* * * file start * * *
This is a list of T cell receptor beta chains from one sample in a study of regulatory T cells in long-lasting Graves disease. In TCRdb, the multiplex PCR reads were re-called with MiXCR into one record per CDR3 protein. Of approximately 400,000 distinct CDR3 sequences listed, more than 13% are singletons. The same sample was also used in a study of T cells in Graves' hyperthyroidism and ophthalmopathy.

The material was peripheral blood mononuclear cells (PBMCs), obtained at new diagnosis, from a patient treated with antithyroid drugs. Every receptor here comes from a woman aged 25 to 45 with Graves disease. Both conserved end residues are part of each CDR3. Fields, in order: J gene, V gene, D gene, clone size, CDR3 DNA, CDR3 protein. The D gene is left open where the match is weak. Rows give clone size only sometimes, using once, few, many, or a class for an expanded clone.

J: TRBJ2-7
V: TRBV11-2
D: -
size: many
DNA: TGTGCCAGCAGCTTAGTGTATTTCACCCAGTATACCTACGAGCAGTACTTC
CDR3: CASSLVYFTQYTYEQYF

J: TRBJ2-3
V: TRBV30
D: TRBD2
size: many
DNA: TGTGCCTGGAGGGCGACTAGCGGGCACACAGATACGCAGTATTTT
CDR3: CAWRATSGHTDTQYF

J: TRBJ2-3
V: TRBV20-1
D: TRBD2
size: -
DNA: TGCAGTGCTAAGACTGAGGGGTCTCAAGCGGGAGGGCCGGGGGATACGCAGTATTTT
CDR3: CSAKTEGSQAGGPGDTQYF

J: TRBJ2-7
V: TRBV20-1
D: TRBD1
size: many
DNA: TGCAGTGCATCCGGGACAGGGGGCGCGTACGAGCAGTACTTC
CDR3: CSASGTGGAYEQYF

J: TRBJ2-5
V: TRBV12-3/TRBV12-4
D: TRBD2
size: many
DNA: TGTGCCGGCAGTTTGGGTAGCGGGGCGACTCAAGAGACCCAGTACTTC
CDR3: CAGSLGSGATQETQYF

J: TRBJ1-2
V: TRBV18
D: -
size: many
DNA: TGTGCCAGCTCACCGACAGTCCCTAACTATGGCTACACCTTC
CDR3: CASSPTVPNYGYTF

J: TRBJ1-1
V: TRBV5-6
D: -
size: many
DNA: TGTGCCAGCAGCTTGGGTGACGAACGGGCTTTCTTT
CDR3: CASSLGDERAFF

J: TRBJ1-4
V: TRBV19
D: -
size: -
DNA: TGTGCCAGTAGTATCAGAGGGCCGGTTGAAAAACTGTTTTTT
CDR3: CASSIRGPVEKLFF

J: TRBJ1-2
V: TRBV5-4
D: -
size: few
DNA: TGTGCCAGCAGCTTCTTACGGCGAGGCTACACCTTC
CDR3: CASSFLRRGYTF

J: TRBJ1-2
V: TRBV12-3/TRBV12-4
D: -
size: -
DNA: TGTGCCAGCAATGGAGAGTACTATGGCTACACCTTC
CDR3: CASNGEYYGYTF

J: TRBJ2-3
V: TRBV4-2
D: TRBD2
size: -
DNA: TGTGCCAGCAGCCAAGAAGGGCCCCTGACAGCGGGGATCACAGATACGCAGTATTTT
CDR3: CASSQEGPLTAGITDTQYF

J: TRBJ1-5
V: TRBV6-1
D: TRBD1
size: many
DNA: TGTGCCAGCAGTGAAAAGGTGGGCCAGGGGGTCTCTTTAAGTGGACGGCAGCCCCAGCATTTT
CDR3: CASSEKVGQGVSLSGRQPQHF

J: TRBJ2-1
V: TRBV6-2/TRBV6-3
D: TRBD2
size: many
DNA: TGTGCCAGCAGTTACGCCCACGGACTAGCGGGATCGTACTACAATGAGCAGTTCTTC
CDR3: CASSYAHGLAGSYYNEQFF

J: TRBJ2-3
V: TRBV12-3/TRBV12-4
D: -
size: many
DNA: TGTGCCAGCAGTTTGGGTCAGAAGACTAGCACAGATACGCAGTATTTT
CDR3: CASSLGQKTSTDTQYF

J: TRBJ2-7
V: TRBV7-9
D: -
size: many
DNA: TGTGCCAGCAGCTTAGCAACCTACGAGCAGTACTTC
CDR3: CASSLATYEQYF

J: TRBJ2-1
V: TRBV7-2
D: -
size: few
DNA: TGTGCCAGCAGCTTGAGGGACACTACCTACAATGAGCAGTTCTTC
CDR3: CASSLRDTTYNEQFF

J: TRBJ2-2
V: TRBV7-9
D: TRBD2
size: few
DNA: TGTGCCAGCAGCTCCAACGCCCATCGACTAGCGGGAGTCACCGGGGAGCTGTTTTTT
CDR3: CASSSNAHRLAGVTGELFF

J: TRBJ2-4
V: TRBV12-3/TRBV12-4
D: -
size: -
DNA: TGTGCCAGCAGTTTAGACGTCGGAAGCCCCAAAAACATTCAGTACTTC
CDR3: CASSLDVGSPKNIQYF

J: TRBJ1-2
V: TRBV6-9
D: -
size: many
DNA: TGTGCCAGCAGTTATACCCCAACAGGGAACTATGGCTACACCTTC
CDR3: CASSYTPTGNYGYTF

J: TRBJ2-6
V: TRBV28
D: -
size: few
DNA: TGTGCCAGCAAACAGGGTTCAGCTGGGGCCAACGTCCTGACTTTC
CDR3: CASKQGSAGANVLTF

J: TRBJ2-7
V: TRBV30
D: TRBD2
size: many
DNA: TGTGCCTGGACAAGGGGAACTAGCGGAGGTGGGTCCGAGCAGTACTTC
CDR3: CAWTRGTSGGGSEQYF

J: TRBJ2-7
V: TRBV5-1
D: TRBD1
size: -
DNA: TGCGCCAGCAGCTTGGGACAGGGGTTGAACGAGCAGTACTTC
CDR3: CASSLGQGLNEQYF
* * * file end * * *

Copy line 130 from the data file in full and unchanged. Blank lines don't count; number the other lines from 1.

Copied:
V: TRBV5-1